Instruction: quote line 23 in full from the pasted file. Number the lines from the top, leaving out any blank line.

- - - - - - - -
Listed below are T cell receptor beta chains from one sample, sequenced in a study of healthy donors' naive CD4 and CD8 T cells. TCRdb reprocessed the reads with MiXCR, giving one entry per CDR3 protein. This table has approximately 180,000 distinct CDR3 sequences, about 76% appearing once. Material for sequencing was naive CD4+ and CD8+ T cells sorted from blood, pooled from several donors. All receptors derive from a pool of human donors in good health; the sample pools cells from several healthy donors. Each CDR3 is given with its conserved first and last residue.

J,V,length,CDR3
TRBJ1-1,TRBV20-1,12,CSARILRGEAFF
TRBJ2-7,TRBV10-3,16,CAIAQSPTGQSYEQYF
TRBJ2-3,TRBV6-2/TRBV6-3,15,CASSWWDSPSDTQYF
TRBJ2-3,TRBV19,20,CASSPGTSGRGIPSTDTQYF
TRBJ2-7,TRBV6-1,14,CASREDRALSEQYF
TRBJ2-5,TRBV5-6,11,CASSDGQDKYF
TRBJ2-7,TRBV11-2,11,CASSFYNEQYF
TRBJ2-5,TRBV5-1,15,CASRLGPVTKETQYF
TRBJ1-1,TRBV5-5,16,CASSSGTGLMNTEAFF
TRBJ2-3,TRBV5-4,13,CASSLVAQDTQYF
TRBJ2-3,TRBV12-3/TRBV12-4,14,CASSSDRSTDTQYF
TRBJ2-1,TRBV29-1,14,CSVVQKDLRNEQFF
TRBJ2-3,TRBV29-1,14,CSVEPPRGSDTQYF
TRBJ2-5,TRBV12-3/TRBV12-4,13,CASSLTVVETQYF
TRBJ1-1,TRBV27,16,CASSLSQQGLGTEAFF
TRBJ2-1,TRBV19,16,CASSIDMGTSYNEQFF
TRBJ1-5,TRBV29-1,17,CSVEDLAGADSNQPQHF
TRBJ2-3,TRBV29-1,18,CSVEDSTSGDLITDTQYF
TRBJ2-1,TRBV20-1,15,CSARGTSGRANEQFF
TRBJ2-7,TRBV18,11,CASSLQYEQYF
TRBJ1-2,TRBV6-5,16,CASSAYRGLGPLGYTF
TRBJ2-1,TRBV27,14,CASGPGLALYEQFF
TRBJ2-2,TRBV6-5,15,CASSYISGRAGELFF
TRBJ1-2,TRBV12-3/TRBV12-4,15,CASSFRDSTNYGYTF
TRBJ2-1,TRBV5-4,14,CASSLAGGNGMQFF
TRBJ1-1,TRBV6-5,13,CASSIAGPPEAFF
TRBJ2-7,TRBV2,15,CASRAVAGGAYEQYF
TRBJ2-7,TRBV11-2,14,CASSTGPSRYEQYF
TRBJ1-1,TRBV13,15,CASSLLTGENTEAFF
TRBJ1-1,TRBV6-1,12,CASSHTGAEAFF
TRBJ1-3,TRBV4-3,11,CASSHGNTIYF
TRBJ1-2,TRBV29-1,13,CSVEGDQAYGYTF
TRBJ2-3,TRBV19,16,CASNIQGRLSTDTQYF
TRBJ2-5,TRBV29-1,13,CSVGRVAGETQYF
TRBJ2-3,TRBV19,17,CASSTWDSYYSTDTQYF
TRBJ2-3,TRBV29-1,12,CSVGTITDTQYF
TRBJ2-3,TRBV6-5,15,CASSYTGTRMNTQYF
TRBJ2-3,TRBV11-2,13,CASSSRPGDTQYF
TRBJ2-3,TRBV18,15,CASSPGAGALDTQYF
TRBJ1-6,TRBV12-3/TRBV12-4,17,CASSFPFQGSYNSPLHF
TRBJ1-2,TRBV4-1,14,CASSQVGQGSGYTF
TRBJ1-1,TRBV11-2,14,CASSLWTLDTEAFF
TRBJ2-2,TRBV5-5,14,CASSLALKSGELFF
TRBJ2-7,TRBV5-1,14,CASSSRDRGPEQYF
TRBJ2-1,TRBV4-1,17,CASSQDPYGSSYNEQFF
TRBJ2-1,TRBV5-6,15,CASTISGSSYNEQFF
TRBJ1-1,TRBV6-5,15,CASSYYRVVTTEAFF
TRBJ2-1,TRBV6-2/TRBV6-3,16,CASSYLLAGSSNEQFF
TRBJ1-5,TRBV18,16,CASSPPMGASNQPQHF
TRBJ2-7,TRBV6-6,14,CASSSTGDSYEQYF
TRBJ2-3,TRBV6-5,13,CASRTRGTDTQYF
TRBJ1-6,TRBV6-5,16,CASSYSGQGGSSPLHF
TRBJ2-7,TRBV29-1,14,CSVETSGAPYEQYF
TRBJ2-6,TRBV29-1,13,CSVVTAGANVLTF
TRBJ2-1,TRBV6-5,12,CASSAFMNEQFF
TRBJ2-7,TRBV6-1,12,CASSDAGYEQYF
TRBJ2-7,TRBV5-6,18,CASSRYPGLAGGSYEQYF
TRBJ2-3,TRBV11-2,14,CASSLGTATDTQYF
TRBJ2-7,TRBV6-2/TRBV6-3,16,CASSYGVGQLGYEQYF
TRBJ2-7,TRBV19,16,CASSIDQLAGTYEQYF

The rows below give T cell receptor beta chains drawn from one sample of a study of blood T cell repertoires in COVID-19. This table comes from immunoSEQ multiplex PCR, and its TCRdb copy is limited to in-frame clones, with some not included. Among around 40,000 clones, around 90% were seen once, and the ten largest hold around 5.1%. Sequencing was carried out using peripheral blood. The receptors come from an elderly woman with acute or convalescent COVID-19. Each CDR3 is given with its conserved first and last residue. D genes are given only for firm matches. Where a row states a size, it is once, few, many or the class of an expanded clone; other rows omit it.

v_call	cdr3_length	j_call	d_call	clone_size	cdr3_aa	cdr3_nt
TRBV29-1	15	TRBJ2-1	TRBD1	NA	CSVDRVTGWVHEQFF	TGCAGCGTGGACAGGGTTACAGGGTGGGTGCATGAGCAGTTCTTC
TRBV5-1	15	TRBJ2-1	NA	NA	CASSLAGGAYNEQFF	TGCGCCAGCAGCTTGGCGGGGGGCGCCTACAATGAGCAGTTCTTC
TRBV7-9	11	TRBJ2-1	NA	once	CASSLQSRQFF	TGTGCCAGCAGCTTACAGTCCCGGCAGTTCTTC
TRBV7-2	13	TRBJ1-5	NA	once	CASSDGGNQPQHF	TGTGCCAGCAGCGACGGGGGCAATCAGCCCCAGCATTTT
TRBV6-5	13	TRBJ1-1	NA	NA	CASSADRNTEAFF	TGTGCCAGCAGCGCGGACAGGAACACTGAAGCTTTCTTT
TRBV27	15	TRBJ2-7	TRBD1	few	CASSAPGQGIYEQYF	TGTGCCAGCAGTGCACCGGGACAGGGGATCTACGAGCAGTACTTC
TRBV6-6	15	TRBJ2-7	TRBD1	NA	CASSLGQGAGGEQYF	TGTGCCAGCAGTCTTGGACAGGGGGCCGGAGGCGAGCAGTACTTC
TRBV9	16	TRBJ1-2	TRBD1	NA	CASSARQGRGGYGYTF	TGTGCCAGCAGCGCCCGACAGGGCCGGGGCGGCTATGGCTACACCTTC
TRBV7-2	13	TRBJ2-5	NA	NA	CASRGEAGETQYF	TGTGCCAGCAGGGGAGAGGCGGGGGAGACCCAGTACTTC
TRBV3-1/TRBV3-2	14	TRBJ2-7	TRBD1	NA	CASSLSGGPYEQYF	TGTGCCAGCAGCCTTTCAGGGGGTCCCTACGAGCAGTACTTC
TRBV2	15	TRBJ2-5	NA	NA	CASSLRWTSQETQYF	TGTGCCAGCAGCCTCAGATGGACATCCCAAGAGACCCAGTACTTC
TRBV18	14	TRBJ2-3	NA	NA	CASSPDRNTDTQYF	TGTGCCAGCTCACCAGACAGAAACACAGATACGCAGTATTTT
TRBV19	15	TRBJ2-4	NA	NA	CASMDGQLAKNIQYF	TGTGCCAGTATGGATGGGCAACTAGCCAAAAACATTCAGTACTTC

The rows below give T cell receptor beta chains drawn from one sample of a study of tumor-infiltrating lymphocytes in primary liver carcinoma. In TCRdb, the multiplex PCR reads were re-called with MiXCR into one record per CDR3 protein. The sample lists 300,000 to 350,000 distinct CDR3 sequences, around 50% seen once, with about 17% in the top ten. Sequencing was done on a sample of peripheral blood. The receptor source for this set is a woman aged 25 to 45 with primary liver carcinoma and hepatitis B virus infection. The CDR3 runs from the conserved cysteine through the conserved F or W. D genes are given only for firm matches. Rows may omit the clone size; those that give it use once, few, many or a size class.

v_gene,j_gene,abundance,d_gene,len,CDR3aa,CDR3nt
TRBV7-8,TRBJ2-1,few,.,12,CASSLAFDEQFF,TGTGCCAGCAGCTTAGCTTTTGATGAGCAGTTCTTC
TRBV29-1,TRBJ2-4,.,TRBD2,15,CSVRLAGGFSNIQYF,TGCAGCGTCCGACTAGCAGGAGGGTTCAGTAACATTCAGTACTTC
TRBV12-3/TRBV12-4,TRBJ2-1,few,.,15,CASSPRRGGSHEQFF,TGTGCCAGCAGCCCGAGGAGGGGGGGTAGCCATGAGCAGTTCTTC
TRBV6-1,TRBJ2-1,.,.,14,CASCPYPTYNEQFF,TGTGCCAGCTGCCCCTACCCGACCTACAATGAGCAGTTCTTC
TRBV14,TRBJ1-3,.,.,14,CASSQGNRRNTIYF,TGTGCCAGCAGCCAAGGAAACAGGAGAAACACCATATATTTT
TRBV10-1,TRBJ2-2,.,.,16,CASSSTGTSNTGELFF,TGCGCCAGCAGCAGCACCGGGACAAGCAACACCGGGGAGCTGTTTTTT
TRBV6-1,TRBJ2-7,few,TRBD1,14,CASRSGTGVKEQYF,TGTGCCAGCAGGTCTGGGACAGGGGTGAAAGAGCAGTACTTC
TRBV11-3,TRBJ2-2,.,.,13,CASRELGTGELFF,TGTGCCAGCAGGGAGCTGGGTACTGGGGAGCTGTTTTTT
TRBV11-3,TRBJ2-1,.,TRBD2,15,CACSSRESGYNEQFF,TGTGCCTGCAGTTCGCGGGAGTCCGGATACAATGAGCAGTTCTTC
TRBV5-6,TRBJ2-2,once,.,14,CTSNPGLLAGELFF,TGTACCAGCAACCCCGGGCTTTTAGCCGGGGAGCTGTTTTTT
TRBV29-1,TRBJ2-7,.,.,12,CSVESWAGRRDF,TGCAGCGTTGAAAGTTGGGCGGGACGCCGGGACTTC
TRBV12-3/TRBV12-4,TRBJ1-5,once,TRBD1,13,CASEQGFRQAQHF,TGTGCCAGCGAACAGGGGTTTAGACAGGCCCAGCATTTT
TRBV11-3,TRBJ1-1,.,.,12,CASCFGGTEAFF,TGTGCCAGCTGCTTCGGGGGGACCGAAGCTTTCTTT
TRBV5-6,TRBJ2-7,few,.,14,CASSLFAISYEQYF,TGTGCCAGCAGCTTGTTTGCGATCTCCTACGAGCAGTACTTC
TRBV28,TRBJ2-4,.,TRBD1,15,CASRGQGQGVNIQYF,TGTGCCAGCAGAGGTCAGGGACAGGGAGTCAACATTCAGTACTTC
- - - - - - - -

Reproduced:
TRBJ1-2,TRBV6-5,16,CASSAYRGLGPLGYTF